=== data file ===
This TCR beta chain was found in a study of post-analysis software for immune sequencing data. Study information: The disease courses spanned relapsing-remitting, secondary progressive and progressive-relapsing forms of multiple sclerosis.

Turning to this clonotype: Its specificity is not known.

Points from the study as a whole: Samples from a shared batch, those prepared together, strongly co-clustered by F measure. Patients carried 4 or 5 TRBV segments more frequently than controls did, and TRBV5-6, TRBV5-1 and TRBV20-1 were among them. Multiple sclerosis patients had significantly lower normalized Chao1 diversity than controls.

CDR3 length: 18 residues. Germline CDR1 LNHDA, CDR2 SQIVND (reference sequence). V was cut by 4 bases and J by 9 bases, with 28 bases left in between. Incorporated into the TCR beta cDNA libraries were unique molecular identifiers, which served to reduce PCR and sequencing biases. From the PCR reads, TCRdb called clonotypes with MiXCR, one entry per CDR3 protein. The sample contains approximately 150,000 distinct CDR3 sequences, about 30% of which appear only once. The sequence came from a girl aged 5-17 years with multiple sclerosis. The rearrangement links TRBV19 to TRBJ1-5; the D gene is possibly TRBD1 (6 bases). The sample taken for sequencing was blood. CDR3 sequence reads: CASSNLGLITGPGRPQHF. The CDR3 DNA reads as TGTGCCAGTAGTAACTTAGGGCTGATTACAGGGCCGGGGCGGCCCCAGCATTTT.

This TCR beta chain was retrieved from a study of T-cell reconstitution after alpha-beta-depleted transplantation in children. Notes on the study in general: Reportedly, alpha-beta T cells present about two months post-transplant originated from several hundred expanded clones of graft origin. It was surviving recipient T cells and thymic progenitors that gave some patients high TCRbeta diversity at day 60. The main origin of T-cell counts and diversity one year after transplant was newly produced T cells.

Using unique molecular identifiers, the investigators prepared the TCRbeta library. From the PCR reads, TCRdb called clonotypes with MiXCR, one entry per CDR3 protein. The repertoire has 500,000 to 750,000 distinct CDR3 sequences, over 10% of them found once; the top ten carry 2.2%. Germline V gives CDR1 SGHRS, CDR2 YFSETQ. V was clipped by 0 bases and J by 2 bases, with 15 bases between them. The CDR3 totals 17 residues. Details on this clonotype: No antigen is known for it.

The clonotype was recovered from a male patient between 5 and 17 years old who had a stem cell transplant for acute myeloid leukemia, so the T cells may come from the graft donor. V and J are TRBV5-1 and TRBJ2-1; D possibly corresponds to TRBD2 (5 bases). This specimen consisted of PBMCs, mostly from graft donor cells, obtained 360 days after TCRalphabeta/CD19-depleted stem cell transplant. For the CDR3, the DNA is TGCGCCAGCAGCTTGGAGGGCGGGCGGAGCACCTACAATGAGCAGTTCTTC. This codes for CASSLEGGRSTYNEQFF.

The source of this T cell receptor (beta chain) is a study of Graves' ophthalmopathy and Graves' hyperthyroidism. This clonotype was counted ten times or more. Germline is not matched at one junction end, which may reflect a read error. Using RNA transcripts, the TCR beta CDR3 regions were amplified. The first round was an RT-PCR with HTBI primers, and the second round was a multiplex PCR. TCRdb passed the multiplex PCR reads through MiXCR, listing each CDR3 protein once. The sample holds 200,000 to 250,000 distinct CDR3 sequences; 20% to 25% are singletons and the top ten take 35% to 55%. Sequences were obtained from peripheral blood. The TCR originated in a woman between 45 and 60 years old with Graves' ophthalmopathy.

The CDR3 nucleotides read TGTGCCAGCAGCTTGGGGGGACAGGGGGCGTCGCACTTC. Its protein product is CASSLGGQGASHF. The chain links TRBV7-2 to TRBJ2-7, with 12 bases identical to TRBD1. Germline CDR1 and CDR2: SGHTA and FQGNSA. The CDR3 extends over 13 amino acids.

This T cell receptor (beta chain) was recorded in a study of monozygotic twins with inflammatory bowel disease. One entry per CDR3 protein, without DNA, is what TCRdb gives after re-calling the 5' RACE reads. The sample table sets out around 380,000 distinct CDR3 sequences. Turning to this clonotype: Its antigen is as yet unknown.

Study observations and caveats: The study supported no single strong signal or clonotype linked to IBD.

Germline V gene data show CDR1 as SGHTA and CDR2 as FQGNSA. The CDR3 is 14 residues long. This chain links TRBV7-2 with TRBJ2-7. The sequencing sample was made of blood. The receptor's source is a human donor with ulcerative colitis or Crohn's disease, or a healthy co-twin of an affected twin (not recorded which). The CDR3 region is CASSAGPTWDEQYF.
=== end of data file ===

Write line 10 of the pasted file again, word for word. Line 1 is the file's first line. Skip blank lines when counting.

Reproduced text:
This T cell receptor (beta chain) was recorded in a study of monozygotic twins with inflammatory bowel disease. One entry per CDR3 protein, without DNA, is what TCRdb gives after re-calling the 5' RACE reads. The sample table sets out around 380,000 distinct CDR3 sequences. Turning to this clonotype: Its antigen is as yet unknown.